• Storybook: We prefer to build a component library of small and larger components implemented in isolation using mock data, rather than always coding and testing the layout and design inside the complete app. This allows UI devs to work without being blocked on completion of backend endpoints, helps to enforce the concept of reusable and self-contained components, and lets us preview the various interface states easily.
  • TypeScript: Everyone uses TypeScript now because it’s good and you should too. It does take some getting used to and learning how to use it properly with React and Redux requires some small amount of learning, but it’s entirely worth it. Remember: you should never need to use any. And when you think you need to use any – you probably just need to add a type argument (generic).
  • ESLint: ESlint works great with TypeScript now! Don’t forget to set extends: ['plugin:@typescript-eslint/recommended', 'plugin:react/recommended', 'react-app']
  • Prettier: Set up your editor to run Prettier on your code when you hit save. Not only does it enforce a consistent style, but it also means you can be way way lazier about formatting your code. Less typing but better formatting.
  • Redux: Redux is nice… I guess. You do need some central place to store your user authentication info and stuff like that, and redux-persist is super handy. In the spirit of keeping things simple though, really ask yourself if you need redux for what you’re doing. Maybe you do, or maybe you can just use a hook or state instead. Sure maybe you think at first that you want to cache some API response in redux, but if you start adding server-side filtering or search or sorting, then it really is better off just as a simple API request inside your component.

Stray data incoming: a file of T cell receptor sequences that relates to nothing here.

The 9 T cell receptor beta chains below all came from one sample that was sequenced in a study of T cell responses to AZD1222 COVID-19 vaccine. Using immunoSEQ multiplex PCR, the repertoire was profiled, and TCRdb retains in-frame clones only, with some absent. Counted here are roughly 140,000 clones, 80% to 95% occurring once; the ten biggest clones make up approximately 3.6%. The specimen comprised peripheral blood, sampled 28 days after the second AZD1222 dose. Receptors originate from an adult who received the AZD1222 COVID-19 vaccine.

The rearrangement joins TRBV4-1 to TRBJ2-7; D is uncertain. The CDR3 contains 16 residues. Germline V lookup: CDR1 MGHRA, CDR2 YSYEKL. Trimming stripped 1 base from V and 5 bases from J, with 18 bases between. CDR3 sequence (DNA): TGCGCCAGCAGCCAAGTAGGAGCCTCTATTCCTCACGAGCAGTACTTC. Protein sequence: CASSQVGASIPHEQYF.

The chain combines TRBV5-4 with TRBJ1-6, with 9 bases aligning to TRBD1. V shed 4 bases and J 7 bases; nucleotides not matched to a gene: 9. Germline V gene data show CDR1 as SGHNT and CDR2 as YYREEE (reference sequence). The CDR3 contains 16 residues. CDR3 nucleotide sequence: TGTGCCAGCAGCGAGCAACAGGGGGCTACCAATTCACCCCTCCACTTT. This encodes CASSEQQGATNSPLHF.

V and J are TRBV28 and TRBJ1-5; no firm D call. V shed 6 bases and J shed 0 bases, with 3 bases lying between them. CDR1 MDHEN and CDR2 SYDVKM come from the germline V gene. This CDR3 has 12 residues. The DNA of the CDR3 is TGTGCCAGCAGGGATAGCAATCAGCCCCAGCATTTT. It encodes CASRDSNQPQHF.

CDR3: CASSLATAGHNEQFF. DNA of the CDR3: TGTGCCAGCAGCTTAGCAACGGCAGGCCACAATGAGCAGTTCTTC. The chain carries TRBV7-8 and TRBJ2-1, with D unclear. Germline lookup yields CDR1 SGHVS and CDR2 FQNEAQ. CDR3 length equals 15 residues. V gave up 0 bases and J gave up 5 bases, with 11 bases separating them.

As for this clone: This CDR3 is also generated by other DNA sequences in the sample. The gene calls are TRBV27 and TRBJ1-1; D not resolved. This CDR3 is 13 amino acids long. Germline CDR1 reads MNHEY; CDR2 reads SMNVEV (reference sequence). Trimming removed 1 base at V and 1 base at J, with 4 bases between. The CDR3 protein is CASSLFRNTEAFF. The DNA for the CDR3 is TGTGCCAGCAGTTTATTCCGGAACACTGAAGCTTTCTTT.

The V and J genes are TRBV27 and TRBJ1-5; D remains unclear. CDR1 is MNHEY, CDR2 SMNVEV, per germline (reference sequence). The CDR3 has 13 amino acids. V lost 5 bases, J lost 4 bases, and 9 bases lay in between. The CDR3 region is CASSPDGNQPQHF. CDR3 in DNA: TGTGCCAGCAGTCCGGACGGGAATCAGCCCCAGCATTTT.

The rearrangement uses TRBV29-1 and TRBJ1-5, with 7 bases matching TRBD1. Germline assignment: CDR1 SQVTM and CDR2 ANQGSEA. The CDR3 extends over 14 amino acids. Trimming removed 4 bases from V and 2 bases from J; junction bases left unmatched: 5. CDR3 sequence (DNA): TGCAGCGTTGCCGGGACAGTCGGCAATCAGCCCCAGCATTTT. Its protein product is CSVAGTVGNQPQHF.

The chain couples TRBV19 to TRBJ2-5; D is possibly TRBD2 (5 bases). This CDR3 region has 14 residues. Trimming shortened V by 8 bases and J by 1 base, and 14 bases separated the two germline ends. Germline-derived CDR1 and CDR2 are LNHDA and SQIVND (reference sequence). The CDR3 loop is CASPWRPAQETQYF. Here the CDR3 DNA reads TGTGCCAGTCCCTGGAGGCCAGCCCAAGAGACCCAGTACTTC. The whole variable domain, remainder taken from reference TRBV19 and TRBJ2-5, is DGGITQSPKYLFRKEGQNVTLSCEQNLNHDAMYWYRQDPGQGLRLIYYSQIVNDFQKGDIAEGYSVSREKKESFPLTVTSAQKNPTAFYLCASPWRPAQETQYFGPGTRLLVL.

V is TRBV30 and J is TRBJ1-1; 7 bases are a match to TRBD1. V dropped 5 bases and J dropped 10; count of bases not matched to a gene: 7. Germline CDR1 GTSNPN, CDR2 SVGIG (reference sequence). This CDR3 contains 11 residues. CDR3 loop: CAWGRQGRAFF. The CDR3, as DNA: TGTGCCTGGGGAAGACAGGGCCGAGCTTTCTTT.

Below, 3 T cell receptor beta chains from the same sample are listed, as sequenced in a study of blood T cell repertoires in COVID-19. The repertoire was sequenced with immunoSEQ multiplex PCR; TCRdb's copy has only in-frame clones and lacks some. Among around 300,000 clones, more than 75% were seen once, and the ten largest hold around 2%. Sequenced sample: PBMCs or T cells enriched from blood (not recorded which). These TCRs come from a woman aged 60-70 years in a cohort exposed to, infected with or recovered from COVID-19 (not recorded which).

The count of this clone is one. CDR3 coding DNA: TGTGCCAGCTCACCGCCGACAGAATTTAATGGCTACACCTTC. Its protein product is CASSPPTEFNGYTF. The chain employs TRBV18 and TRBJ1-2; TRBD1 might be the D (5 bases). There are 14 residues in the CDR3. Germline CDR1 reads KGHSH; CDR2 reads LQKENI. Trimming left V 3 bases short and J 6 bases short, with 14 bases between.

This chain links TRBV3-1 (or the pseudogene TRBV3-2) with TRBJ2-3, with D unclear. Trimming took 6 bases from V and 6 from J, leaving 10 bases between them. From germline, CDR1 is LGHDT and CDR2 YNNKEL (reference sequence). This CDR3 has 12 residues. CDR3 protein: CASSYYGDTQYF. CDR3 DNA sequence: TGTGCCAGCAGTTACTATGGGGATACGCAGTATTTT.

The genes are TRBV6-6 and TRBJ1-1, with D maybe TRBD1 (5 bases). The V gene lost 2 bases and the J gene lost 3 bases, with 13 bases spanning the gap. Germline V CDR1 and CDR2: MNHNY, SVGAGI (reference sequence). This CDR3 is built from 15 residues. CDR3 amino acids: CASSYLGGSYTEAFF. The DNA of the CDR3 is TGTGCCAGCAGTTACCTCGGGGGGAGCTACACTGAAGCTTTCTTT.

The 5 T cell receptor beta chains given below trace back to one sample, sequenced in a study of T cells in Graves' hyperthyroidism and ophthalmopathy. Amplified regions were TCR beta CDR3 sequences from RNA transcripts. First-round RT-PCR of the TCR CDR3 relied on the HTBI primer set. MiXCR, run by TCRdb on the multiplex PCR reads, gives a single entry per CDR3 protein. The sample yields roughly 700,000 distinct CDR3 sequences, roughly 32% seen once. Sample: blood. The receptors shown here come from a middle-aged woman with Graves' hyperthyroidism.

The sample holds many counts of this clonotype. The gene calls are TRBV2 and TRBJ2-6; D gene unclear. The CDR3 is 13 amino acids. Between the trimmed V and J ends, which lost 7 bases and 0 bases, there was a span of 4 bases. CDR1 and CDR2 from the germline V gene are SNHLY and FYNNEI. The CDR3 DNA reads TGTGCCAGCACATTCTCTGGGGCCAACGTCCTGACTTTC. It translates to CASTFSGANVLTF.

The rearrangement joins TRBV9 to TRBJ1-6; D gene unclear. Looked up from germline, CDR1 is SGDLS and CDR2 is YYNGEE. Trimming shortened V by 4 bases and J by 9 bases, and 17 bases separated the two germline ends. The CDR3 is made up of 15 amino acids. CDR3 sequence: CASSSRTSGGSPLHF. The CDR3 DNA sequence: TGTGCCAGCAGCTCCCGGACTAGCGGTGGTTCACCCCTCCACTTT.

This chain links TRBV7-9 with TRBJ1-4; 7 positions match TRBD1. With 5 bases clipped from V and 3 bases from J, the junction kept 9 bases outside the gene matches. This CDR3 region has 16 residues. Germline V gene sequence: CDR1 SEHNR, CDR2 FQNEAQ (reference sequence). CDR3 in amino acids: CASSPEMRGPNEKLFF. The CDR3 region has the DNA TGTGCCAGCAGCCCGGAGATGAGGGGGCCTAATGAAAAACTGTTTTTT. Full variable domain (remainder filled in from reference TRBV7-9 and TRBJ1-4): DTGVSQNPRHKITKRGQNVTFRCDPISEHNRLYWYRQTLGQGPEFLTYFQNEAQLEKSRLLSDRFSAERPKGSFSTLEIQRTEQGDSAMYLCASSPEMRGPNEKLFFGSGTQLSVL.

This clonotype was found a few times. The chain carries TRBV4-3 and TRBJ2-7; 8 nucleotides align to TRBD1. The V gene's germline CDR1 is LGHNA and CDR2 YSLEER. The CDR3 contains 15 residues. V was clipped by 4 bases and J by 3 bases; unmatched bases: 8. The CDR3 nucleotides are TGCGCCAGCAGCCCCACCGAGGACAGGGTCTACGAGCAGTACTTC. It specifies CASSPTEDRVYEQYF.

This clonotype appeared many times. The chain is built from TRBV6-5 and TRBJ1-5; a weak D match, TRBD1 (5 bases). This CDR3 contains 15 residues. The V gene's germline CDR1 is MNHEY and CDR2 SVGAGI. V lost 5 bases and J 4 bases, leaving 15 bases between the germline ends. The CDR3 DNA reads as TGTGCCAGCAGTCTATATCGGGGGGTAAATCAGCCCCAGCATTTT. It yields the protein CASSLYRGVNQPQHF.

• Async/await: Stop using the Promise API! Catch exceptions in your UI components where you can actually present an error to the user rather than in your API layer.
  • Axios: The HTTP client of choice. We use JWT for authentication and recommend our axios-jwt interceptor module for taking care of token storage, authorization headers, and refresh.

I don’t believe there’s anything crazy or unusual here and that’s sort of the point. Stick with what’s standard unless you have a good reason not to.

Backend

Our backend services are always designed around the 12-factor app principles and always built to be cloud-native and when appropriate, serverless.

Most projects involve setting up your typical REST API, talking to other services, and performing CRUD on a PostgreSQL DB. Our go-to stack is:

  • Python 3.7. Python is clean, readable, has an impressively massive repository of community modules on PyPI, active core development, and a pretty good balance of high-level dynamic features without getting too obtuse or distracting.
  • Type annotations and type linting with mypy. Python does have type annotations, but they are very limited, not well integrated, and not usually very useful for catching mistakes. I hope the situation improves because many errors have to be discovered at runtime in Python when compared with languages like TypeScript or Go. This is the biggest drawback to Python in my opinion, but we do our best with mypy.
  • Flask, a lightweight web application framework. Flask is very nicely suited to building REST APIs, providing just enough structure to your application for handling WSGI, configuration, database connections, reusable API handlers, tracing/debugging (with AWS X-Ray), logging, exception handling, authentication, and flexible URL routing. We don’t lean on Flask for much besides providing the glue to hold everything together in a coherent application without imposing too much overhead or boilerplate.
  • SQLAlchemy for declarative ORM. Has nice features for handling Postgres dialect features such as UPSERT and JSONB. Ability to compose mixins for model and query classes is very powerful and something we are using more and more for features like soft deletion. Polymorphic subtypes are one of the most interesting SQLAlchemy features, allowing you to define a type discriminator column and instantiate appropriate model subclasses based on its value.
  • Testing: subtransactions wrapping each test, pytest-factoryboy for generating fixtures from our model classes for pytest and for generating mock data for development environments. CircleCI. Pytest fixtures. Flask test client.